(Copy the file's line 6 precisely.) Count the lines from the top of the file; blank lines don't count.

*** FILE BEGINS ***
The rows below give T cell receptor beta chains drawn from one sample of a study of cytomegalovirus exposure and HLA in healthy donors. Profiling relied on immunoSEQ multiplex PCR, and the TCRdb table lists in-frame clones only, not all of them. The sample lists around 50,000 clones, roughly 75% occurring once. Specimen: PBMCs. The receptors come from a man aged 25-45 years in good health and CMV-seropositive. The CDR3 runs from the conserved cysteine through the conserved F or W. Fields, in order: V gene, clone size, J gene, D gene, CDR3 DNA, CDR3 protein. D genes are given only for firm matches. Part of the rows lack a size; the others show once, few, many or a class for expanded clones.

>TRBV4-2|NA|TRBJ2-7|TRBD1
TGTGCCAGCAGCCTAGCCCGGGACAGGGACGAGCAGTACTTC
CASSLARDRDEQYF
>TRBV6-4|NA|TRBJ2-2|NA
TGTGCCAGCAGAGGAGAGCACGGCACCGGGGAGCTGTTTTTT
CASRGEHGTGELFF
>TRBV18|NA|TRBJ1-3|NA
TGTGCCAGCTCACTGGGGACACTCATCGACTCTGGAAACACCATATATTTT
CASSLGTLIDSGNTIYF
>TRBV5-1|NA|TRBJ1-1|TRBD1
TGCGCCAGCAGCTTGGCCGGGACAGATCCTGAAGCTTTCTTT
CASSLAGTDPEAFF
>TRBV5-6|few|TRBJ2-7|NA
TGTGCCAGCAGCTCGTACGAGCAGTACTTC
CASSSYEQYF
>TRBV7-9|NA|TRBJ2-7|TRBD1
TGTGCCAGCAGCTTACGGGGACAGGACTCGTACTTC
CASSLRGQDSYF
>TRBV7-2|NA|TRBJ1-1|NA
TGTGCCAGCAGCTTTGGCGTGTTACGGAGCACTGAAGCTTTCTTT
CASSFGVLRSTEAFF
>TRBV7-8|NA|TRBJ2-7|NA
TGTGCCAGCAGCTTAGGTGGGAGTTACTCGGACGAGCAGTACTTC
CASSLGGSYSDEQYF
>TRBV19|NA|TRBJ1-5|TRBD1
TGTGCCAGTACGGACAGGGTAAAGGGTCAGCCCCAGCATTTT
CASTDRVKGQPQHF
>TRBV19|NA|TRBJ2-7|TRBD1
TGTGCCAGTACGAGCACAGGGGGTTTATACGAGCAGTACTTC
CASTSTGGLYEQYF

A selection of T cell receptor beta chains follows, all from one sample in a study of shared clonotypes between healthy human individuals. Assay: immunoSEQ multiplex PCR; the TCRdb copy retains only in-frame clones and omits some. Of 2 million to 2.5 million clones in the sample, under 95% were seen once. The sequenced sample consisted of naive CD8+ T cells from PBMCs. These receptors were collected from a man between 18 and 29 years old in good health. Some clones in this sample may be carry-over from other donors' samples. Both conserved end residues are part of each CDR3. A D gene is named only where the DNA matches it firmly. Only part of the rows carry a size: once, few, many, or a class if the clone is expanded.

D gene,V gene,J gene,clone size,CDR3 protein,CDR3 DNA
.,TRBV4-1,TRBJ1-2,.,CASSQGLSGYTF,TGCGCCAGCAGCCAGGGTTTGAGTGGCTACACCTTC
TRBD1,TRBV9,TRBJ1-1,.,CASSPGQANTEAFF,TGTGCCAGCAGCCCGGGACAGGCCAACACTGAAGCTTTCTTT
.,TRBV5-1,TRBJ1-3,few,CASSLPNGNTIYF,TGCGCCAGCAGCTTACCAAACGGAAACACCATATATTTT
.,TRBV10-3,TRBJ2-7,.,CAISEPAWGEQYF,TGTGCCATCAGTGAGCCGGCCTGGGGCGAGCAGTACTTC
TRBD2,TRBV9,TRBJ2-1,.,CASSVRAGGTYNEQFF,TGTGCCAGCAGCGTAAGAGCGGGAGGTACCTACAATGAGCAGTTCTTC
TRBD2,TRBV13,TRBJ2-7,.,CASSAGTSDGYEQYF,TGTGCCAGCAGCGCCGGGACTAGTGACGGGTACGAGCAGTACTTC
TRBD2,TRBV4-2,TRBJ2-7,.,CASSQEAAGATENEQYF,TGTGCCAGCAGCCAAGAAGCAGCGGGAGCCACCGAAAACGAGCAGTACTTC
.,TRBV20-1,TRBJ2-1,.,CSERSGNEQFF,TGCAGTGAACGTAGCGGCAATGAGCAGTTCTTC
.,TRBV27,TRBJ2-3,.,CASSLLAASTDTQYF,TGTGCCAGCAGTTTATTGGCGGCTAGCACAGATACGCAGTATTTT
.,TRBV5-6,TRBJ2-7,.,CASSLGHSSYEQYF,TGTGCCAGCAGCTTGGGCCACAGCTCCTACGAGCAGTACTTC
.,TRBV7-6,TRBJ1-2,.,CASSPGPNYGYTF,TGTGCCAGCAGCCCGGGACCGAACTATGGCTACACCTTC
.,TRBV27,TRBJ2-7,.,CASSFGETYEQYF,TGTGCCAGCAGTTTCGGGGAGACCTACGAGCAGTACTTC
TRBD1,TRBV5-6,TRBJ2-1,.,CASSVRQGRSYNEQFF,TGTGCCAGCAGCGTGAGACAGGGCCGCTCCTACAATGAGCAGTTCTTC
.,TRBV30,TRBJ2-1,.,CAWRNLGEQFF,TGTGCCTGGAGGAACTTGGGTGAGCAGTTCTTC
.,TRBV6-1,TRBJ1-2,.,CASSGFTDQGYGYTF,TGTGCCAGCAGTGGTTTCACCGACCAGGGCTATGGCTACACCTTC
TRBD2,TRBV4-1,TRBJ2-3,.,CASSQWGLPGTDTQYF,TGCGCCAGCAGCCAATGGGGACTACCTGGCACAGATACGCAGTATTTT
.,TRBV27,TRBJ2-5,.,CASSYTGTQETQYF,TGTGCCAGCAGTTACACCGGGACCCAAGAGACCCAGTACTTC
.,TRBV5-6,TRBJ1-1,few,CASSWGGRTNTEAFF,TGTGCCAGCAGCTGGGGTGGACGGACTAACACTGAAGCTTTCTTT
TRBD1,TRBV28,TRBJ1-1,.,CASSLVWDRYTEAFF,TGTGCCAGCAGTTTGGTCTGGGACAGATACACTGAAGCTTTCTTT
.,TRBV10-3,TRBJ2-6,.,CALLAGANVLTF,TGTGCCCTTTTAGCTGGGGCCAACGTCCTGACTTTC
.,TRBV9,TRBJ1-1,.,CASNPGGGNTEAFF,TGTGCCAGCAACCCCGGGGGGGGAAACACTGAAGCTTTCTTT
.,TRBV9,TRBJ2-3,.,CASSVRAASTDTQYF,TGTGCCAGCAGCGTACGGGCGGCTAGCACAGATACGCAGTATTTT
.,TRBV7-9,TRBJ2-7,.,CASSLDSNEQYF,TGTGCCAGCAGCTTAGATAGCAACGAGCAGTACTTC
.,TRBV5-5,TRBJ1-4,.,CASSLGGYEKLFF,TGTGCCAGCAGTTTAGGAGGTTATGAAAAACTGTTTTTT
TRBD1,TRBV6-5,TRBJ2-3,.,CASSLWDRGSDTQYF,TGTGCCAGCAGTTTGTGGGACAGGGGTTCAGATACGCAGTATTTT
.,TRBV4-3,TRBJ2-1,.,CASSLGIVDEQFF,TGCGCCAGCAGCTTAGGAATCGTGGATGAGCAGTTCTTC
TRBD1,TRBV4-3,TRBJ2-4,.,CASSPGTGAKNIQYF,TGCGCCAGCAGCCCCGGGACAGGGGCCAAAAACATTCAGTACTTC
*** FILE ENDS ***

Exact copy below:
TGTGCCAGCAGAGGAGAGCACGGCACCGGGGAGCTGTTTTTT